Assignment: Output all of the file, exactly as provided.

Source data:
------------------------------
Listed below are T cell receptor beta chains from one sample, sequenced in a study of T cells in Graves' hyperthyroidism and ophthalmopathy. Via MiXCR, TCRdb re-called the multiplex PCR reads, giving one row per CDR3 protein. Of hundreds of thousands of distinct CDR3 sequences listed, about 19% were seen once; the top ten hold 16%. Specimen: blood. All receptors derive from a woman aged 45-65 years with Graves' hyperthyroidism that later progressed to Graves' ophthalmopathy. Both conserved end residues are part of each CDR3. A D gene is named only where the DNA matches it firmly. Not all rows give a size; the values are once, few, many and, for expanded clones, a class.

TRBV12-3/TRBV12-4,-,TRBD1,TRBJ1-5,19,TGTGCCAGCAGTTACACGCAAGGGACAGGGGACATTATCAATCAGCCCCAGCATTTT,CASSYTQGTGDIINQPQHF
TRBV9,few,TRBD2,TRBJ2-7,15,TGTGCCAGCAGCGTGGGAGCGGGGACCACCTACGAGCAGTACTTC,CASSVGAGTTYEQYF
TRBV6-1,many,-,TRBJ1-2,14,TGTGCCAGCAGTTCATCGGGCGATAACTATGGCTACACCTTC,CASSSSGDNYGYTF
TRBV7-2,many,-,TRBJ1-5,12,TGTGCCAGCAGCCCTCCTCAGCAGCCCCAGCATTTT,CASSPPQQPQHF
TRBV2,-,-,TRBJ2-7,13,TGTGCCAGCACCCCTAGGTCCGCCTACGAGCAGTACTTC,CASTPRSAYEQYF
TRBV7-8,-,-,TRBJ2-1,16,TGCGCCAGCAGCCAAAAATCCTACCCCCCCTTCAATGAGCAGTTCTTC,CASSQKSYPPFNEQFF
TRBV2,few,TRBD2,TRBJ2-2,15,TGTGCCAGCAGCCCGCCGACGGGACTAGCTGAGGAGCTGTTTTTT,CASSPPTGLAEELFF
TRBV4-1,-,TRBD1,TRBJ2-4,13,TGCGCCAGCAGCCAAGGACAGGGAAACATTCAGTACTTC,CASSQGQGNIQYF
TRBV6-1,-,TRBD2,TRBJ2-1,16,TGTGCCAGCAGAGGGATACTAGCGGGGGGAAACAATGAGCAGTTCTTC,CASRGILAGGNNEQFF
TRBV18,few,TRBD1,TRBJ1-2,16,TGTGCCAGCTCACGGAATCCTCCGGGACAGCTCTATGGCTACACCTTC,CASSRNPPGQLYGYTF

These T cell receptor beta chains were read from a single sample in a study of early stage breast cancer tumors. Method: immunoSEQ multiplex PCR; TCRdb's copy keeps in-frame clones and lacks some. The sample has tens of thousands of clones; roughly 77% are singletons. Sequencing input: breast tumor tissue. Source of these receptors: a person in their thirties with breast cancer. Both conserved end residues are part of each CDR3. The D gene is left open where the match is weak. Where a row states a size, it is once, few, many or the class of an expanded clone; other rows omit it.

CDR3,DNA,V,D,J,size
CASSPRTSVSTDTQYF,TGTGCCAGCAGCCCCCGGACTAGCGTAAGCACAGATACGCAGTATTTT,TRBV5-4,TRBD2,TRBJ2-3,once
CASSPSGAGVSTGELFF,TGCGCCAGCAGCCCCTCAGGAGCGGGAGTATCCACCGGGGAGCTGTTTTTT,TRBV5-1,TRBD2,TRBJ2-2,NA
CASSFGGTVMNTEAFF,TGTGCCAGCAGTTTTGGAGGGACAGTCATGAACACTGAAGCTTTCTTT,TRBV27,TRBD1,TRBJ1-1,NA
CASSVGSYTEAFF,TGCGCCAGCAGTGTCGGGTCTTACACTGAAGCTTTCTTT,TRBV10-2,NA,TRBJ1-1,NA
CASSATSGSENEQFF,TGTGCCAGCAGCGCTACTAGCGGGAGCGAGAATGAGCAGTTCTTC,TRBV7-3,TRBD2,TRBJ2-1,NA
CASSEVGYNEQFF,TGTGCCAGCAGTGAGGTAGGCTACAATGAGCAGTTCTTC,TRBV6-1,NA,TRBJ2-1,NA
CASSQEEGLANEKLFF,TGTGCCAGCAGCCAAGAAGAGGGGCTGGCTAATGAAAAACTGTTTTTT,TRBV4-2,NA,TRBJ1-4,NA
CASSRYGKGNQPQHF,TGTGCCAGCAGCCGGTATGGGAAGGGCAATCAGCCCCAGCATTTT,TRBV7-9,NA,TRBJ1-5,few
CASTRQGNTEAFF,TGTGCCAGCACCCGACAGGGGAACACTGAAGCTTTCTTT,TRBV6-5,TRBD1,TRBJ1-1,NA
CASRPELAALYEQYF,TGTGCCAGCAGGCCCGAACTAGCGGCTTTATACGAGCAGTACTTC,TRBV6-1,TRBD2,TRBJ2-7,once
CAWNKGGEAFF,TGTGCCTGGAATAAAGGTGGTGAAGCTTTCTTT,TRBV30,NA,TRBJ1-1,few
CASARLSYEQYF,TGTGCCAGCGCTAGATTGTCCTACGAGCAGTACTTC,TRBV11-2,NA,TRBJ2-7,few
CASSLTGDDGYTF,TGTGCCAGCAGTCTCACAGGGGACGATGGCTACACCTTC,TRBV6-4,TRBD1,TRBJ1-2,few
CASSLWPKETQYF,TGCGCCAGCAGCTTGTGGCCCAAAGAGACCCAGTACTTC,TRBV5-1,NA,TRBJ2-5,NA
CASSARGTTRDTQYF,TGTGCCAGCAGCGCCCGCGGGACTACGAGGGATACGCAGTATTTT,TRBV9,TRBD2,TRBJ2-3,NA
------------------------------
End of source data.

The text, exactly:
Listed below are T cell receptor beta chains from one sample, sequenced in a study of T cells in Graves' hyperthyroidism and ophthalmopathy. Via MiXCR, TCRdb re-called the multiplex PCR reads, giving one row per CDR3 protein. Of hundreds of thousands of distinct CDR3 sequences listed, about 19% were seen once; the top ten hold 16%. Specimen: blood. All receptors derive from a woman aged 45-65 years with Graves' hyperthyroidism that later progressed to Graves' ophthalmopathy. Both conserved end residues are part of each CDR3. A D gene is named only where the DNA matches it firmly. Not all rows give a size; the values are once, few, many and, for expanded clones, a class.

TRBV12-3/TRBV12-4,-,TRBD1,TRBJ1-5,19,TGTGCCAGCAGTTACACGCAAGGGACAGGGGACATTATCAATCAGCCCCAGCATTTT,CASSYTQGTGDIINQPQHF
TRBV9,few,TRBD2,TRBJ2-7,15,TGTGCCAGCAGCGTGGGAGCGGGGACCACCTACGAGCAGTACTTC,CASSVGAGTTYEQYF
TRBV6-1,many,-,TRBJ1-2,14,TGTGCCAGCAGTTCATCGGGCGATAACTATGGCTACACCTTC,CASSSSGDNYGYTF
TRBV7-2,many,-,TRBJ1-5,12,TGTGCCAGCAGCCCTCCTCAGCAGCCCCAGCATTTT,CASSPPQQPQHF
TRBV2,-,-,TRBJ2-7,13,TGTGCCAGCACCCCTAGGTCCGCCTACGAGCAGTACTTC,CASTPRSAYEQYF
TRBV7-8,-,-,TRBJ2-1,16,TGCGCCAGCAGCCAAAAATCCTACCCCCCCTTCAATGAGCAGTTCTTC,CASSQKSYPPFNEQFF
TRBV2,few,TRBD2,TRBJ2-2,15,TGTGCCAGCAGCCCGCCGACGGGACTAGCTGAGGAGCTGTTTTTT,CASSPPTGLAEELFF
TRBV4-1,-,TRBD1,TRBJ2-4,13,TGCGCCAGCAGCCAAGGACAGGGAAACATTCAGTACTTC,CASSQGQGNIQYF
TRBV6-1,-,TRBD2,TRBJ2-1,16,TGTGCCAGCAGAGGGATACTAGCGGGGGGAAACAATGAGCAGTTCTTC,CASRGILAGGNNEQFF
TRBV18,few,TRBD1,TRBJ1-2,16,TGTGCCAGCTCACGGAATCCTCCGGGACAGCTCTATGGCTACACCTTC,CASSRNPPGQLYGYTF

These T cell receptor beta chains were read from a single sample in a study of early stage breast cancer tumors. Method: immunoSEQ multiplex PCR; TCRdb's copy keeps in-frame clones and lacks some. The sample has tens of thousands of clones; roughly 77% are singletons. Sequencing input: breast tumor tissue. Source of these receptors: a person in their thirties with breast cancer. Both conserved end residues are part of each CDR3. The D gene is left open where the match is weak. Where a row states a size, it is once, few, many or the class of an expanded clone; other rows omit it.

CDR3,DNA,V,D,J,size
CASSPRTSVSTDTQYF,TGTGCCAGCAGCCCCCGGACTAGCGTAAGCACAGATACGCAGTATTTT,TRBV5-4,TRBD2,TRBJ2-3,once
CASSPSGAGVSTGELFF,TGCGCCAGCAGCCCCTCAGGAGCGGGAGTATCCACCGGGGAGCTGTTTTTT,TRBV5-1,TRBD2,TRBJ2-2,NA
CASSFGGTVMNTEAFF,TGTGCCAGCAGTTTTGGAGGGACAGTCATGAACACTGAAGCTTTCTTT,TRBV27,TRBD1,TRBJ1-1,NA
CASSVGSYTEAFF,TGCGCCAGCAGTGTCGGGTCTTACACTGAAGCTTTCTTT,TRBV10-2,NA,TRBJ1-1,NA
CASSATSGSENEQFF,TGTGCCAGCAGCGCTACTAGCGGGAGCGAGAATGAGCAGTTCTTC,TRBV7-3,TRBD2,TRBJ2-1,NA
CASSEVGYNEQFF,TGTGCCAGCAGTGAGGTAGGCTACAATGAGCAGTTCTTC,TRBV6-1,NA,TRBJ2-1,NA
CASSQEEGLANEKLFF,TGTGCCAGCAGCCAAGAAGAGGGGCTGGCTAATGAAAAACTGTTTTTT,TRBV4-2,NA,TRBJ1-4,NA
CASSRYGKGNQPQHF,TGTGCCAGCAGCCGGTATGGGAAGGGCAATCAGCCCCAGCATTTT,TRBV7-9,NA,TRBJ1-5,few
CASTRQGNTEAFF,TGTGCCAGCACCCGACAGGGGAACACTGAAGCTTTCTTT,TRBV6-5,TRBD1,TRBJ1-1,NA
CASRPELAALYEQYF,TGTGCCAGCAGGCCCGAACTAGCGGCTTTATACGAGCAGTACTTC,TRBV6-1,TRBD2,TRBJ2-7,once
CAWNKGGEAFF,TGTGCCTGGAATAAAGGTGGTGAAGCTTTCTTT,TRBV30,NA,TRBJ1-1,few
CASARLSYEQYF,TGTGCCAGCGCTAGATTGTCCTACGAGCAGTACTTC,TRBV11-2,NA,TRBJ2-7,few
CASSLTGDDGYTF,TGTGCCAGCAGTCTCACAGGGGACGATGGCTACACCTTC,TRBV6-4,TRBD1,TRBJ1-2,few
CASSLWPKETQYF,TGCGCCAGCAGCTTGTGGCCCAAAGAGACCCAGTACTTC,TRBV5-1,NA,TRBJ2-5,NA
CASSARGTTRDTQYF,TGTGCCAGCAGCGCCCGCGGGACTACGAGGGATACGCAGTATTTT,TRBV9,TRBD2,TRBJ2-3,NA